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Housing the Majority

Tue, Mar 10, 2015

In recent decades, debates on slums and the future of urban life have raged. Novelists, filmmakers, academics, cultural institutions, NGOs, foundations, and think tanks from across the political spectrum have offered ways to alternately upgrade, reinforce, preserve, integrate, and learn from these precarious landscapes, highlighting their many complex socio-spatial questions.

In Housing the Majority, scholars, architects, urban planners, artists, and activists gather from global cities with soaring rates of inequality—Cairo, Mexico City, Rio de Janeiro, New York City, Mumbai, Istanbul, and London—to define the terms of the debate. Moving beyond traditional and quantifiable definitions of informality, the panels focus on politics, representation, governance, and form as entry points to the difficult humanitarian challenges to “housing the majority.”

Organized by Dean Amale Andraos and Studio-X Amman, Istanbul, Johannesburg, Mumbai, and Rio de Janeiro, with support from the Columbia Global Centers



Amale Andraos, Dean, Columbia University GSAPP Safwan Masri, Executive Vice President for Global Centers and Global Development, Columbia University

I. Politics


What are slums? Is the term “slums” self-evident? How can it be understood historically, legally, and politically?

Maria Alice Rezende Carvalho, Sociology, PUC-Rio, Pontifical Catholic University of Rio de Janeiro

David Madden, London School of Economics

Claudia Gastrow, University of the Witwatersrand

Response by Reinhold Martin, Columbia University GSAPP, and Mpho Matsipa, Studio-X Johannesburg

II. Representation


How does representation of informal places and their constituents affect political voice and agency? How does visibility create opportunities for political change?

Alfredo Brillembourg, Urban Think Tank, ETH Zurich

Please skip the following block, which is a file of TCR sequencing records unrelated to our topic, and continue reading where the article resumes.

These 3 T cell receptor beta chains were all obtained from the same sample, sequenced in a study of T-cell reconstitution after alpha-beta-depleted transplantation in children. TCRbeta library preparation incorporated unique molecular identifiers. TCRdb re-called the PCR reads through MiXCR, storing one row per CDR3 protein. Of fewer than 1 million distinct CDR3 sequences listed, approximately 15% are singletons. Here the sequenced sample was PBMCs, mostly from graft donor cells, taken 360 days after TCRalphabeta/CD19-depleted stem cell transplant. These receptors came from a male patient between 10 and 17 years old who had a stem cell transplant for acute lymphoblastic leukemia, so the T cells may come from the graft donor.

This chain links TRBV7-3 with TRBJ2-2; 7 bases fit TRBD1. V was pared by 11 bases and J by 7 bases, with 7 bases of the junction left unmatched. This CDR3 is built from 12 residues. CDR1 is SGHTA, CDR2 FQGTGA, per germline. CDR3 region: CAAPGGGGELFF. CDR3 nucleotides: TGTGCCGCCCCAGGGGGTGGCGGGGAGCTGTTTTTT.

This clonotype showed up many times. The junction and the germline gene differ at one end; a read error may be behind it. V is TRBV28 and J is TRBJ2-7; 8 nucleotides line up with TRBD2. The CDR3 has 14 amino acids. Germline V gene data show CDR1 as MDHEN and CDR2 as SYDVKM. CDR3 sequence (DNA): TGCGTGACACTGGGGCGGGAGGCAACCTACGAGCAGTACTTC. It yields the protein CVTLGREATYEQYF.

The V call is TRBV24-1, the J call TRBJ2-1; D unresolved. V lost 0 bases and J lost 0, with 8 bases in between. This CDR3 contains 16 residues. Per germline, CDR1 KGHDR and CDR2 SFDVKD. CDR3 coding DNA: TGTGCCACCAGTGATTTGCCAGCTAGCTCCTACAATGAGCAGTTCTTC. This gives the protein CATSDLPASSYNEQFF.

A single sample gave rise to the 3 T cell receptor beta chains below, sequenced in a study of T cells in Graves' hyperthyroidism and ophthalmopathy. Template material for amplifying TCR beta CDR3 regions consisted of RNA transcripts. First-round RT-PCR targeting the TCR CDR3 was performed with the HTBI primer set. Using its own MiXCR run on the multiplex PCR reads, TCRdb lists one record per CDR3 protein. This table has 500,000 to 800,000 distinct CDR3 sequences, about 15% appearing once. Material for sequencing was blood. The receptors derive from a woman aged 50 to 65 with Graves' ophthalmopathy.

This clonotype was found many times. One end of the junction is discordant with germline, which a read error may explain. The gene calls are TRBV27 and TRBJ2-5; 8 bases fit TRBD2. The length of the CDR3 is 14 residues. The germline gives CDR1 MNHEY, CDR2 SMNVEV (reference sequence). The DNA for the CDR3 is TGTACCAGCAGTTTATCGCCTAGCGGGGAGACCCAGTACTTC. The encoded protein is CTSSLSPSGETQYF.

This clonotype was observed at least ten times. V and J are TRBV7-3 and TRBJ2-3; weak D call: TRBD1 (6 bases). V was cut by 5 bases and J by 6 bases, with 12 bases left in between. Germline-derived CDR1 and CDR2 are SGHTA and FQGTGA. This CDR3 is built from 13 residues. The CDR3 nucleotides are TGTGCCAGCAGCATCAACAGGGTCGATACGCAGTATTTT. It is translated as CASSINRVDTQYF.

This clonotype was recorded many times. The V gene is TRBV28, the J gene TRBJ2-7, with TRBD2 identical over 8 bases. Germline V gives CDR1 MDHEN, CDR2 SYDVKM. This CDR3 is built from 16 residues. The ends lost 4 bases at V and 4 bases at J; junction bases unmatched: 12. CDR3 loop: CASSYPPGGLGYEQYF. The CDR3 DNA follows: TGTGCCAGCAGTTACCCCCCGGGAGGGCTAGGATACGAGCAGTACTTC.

Ramin Bahrani, Columbia University School of the Arts

Jaílson de Silva Souza, Ashoka Innovators for the Public;

Observatorio de Favelas

Gayatri Chakravorty Spivak, University Professor, English and Comparative Literature, Columbia University

Response by Hilary Sample, Columbia University GSAPP, Nora Akawi, Studio-X Amman, and Rajeev Thakker, Studio-X Mumbai

III. Governance


What is at stake in formalizing the informal, or, when people are given rights and incentives to build? How do forces of real estate development and the law spur change, and who protects the public good within shifting social and political frameworks?

Yaşar Adnan Adanalı, activist, Reclaim Istanbul Guilherme Boulos, MTST, Movimento dos Trabalhadores Sem-Teto Myriam Ababsa, Institut Français du Proche-Orient Response by Clara Irazábal, Columbia University GSAPP, and Selva Gürdoğan and Gregers Thomsen, Studio-X Istanbul

IV. Form


How does the form of unplanned areas produce or inform social relations? What can official planning procedures learn from urban informality?

Tatiana Bilbao, architect Rohan Shivkumar, KRIVA, Kamla Raheja Vidyanidhi Institute for Architecture and Urban Studies, Mumbai Rainer Hehl, ETH Zurich Omar Nagati and Beth Stryker, CLUSTER, Cairo Lab for Urban Studies

Response by Geeta Mehta, Columbia University GSAPP, and Pedro Rivera, Studio-X Rio de Janeiro

V. Keynote Address


David Sims, political economist and author of Understanding Cairo: The Logic of a City Out of Control